When Republicans failed on the "skinny repeal" bill two months ago, most Americans assumed that meant the Affordable Care Act (ACA) was here to stay. Yet, a final ACA repeal effort known as Graham-Cassidy has come roaring out of the old bill's ashes, throttling towards a vote with unexpected momentum. And as was also true in July, Alaska Sen. Lisa Murkowski could be the deciding Graham-Cassidy vote.
Senate Majority Leader Mitch McConnell has said that he would bring Graham-Cassidy up for a vote if he can secure 50 votes. Already, Republican Sens. Rand Paul and Susan Collins have indicated that they're against it. That leaves Murkowski as the deciding vote once again, and according to CNN, it all depends on what Graham-Cassidy will do for Alaska.
The different factions within the Republican Party — with their divergent approaches to governance and the priorities — goes a long way in explaining why the unified cry of "repeal and replace" became much trickier when actual legislation was required. Small government devotees like those in the Freedom Caucus generally want to cut health care spending, get rid of the individual mandate to buy insurance, and deregulate as much as possible. Those are emphatically not goals Alaskans benefit from, and Murkowski knows it.
Alaska has the highest health care costs in the country. Part of that is an unavoidable consequence of its geography — Alaska is the largest state in the America, twice the size of Texas. Its sparse population is spread out over a vast terrain of often challenging topography. So the supply of medical care professionals is often an issue in and of itself.
But under the ACA, Alaska expanded its Medicaid program and has seen tens of thousands of residents sign up and gain insurance, many for the first time. “I want greater access and lower costs. So far, I'm not seeing that happen," Murkowski told Vox reporter Dylan Scott shortly before voting down the skinny repeal.
There doesn't seem to be much (or any) effort to provide "greater access" through Graham-Cassidy, though some states might be able to swing "lower costs." That's due to the bill's restructuring of federal health care funding to states. Under its proposed block grant distribution scheme, states that did not expand Medicaid — mostly red states — would see an increase in funding. States that spent more on Medicaid, like Alaska, would see their funding cut.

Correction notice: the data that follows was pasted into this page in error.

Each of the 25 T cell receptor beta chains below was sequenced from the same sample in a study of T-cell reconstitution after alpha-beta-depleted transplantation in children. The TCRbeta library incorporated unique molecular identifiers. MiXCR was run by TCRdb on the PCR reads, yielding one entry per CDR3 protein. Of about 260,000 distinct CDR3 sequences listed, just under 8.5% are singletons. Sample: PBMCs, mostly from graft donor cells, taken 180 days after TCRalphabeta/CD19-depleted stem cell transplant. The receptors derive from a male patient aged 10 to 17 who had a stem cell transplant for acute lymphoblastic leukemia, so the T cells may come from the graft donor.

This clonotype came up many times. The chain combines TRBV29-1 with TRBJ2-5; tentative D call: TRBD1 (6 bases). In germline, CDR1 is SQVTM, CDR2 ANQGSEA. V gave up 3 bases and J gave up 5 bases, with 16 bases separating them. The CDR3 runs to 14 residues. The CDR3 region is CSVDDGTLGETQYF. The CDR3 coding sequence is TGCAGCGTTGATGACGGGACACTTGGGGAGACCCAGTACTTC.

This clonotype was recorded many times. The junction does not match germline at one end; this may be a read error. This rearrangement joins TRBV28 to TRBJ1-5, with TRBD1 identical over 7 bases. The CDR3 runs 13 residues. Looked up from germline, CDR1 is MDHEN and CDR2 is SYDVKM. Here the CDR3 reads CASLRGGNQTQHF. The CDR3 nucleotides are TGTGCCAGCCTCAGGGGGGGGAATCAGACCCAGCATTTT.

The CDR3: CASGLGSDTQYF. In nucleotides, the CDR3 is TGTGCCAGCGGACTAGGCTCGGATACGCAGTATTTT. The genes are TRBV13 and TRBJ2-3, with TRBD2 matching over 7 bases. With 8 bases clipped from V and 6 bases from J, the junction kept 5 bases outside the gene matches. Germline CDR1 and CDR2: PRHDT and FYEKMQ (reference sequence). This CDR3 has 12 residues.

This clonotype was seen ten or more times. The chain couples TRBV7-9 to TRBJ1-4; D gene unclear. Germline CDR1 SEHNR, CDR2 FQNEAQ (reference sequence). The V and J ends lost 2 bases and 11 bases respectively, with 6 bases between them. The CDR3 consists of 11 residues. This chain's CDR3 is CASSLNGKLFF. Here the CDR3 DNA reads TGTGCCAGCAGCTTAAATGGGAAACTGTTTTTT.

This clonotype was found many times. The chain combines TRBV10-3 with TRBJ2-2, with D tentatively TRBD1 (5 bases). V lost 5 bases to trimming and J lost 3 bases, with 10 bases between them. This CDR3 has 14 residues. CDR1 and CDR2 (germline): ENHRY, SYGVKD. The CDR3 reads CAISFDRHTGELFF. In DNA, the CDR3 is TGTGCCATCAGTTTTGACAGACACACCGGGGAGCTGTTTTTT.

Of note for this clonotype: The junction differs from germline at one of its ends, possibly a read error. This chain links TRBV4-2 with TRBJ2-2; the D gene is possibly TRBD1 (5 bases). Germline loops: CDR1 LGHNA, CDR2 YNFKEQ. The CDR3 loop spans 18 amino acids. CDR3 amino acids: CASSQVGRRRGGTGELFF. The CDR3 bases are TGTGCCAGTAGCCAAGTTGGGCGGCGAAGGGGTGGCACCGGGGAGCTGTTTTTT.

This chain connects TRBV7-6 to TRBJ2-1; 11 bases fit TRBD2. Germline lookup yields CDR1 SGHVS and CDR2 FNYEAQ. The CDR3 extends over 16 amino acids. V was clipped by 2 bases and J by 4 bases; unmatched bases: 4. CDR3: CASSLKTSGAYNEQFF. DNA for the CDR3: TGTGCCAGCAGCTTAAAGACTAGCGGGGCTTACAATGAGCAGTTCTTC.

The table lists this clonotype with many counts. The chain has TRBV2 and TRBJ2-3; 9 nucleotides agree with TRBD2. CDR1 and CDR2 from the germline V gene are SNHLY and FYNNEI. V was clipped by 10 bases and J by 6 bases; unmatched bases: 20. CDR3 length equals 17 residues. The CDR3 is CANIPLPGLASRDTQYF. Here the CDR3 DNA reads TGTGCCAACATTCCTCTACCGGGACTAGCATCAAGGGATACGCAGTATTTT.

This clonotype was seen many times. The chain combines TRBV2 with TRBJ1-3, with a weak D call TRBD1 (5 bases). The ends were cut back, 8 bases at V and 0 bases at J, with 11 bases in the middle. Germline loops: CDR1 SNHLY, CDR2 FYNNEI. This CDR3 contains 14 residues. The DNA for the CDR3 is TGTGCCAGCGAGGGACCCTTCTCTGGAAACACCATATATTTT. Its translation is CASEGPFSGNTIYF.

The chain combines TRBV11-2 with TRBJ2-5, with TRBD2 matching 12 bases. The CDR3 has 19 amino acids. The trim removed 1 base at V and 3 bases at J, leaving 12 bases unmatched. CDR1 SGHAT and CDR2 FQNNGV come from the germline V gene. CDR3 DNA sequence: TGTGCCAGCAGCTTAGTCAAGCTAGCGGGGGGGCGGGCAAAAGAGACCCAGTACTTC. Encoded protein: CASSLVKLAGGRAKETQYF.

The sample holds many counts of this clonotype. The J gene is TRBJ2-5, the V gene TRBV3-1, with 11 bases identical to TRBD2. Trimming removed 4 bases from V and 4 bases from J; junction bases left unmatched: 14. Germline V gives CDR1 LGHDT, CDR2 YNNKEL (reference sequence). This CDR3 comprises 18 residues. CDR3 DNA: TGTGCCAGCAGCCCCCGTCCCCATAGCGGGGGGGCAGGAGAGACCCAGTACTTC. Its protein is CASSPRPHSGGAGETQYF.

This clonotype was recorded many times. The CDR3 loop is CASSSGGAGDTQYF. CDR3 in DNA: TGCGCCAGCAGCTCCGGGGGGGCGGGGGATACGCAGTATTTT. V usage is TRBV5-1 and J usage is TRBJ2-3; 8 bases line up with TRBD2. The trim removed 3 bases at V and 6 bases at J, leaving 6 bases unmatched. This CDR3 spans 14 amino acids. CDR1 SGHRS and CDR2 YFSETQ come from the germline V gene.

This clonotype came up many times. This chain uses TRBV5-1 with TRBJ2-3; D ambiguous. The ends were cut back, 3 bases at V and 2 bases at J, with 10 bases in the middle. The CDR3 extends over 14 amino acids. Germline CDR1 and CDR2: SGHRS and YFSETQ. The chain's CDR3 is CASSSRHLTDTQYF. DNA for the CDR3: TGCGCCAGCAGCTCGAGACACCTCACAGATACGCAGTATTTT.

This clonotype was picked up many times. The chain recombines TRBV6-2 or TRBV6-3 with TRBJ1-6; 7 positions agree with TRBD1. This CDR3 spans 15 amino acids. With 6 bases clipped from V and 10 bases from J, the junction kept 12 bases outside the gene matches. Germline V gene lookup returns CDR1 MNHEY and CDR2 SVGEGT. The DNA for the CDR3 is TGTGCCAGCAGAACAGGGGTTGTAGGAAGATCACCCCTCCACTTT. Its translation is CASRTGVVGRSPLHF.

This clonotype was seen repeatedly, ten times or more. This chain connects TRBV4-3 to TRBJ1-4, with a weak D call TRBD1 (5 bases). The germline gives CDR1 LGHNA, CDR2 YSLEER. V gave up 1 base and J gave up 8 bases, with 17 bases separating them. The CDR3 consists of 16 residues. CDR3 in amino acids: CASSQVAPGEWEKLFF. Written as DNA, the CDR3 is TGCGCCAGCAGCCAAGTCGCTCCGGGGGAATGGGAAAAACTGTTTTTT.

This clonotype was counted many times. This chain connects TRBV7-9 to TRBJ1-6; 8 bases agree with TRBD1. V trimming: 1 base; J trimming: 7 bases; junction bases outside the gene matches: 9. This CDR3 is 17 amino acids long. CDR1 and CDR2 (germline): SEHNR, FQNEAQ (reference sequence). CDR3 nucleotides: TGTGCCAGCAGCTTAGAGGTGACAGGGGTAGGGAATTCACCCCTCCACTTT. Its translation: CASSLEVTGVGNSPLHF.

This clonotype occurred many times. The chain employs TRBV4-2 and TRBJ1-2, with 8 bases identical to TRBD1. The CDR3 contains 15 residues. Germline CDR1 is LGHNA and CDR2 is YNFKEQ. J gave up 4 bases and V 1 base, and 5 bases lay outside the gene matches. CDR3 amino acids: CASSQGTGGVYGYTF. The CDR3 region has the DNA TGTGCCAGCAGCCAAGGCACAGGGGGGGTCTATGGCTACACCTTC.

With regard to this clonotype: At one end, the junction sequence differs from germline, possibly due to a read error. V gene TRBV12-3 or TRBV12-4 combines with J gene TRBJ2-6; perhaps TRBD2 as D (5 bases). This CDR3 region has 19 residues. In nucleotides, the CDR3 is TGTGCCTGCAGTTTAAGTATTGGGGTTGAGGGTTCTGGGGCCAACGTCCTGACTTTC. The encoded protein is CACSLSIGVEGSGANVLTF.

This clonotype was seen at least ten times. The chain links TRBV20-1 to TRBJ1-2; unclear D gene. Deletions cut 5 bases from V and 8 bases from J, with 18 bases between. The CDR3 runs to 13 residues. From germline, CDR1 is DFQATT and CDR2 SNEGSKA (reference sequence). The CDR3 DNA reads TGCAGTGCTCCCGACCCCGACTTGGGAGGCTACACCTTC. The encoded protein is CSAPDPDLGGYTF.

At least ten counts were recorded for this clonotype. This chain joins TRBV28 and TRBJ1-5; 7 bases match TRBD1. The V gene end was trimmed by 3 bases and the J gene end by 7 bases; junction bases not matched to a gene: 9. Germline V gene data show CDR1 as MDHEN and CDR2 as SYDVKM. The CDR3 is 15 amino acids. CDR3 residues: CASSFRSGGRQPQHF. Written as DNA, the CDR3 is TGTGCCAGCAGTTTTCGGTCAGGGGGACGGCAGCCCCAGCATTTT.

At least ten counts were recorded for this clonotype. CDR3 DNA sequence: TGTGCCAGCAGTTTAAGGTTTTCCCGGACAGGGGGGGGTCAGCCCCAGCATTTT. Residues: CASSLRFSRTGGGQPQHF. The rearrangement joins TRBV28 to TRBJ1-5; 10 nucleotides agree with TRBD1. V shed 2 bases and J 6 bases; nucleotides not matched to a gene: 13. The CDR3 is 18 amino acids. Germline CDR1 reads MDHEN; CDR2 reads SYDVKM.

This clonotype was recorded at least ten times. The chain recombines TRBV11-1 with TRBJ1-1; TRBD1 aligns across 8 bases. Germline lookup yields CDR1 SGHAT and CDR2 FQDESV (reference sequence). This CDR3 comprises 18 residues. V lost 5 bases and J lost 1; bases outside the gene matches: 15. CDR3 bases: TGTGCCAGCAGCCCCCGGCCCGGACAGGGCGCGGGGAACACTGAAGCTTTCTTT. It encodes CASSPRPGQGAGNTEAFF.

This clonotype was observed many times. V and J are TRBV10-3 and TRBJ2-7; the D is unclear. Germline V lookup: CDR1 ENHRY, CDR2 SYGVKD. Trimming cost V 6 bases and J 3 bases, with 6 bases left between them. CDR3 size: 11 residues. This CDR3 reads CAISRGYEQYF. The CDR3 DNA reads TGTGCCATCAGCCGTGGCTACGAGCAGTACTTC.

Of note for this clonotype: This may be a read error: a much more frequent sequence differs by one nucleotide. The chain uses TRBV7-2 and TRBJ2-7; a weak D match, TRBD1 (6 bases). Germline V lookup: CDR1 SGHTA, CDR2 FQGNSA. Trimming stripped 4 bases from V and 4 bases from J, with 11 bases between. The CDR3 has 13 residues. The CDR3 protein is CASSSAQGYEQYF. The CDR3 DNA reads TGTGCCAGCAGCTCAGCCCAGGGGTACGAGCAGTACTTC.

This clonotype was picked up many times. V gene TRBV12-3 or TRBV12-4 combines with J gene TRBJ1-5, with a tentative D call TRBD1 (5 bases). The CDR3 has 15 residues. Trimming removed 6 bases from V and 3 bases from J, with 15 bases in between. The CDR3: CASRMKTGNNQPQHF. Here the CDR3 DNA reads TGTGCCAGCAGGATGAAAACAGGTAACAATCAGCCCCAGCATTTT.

Another major issue she's taken with the GOP's different Obamacare repeal bills in the past is the defunding of Planned Parenthood. Murkowski has said she is "committed" to "keeping Planned Parenthood" funding intact. That commitment will loom large over her vote, considering Graham-Cassidy bars federal funding (i.e., Medicaid) from going to Planned Parenthood.
McConnell has promised to bring Graham-Cassidy to the floor for a vote if and when he has a guaranteed 50-vote minimum in favor. With their 52-vote Senate majority, a united Republican effort would make the passage of Graham-Cassidy unstoppable. However, Paul and Collins' early opposition means that all eyes are on Murkowski in weighing its chances.
In vocalizing his opposition to Graham-Cassidy, Paul called it "Obamacare 2.0" and said that it didn't go far enough to undo the ACA's provisions. Maine's Sen. Collins — who, along with Murkowski, rejected earlier repeal efforts — also indicated that she has serious concerns about Graham-Cassidy. Maine would lose an estimated $115 million if it passed
So it appears that this would be up to Murkowski. Robert Costa noted in a tweet that her move towards a "yes" on Graham-Cassidy would put enormous pressure on the remaining 49 Republicans to vote yes, too. After all, this is almost certainly the last chance Republicans will have to prove they can actually follow through on their years-long promise. if Murkowski is on board, word on the street is her fellow Republican senators will likely join her.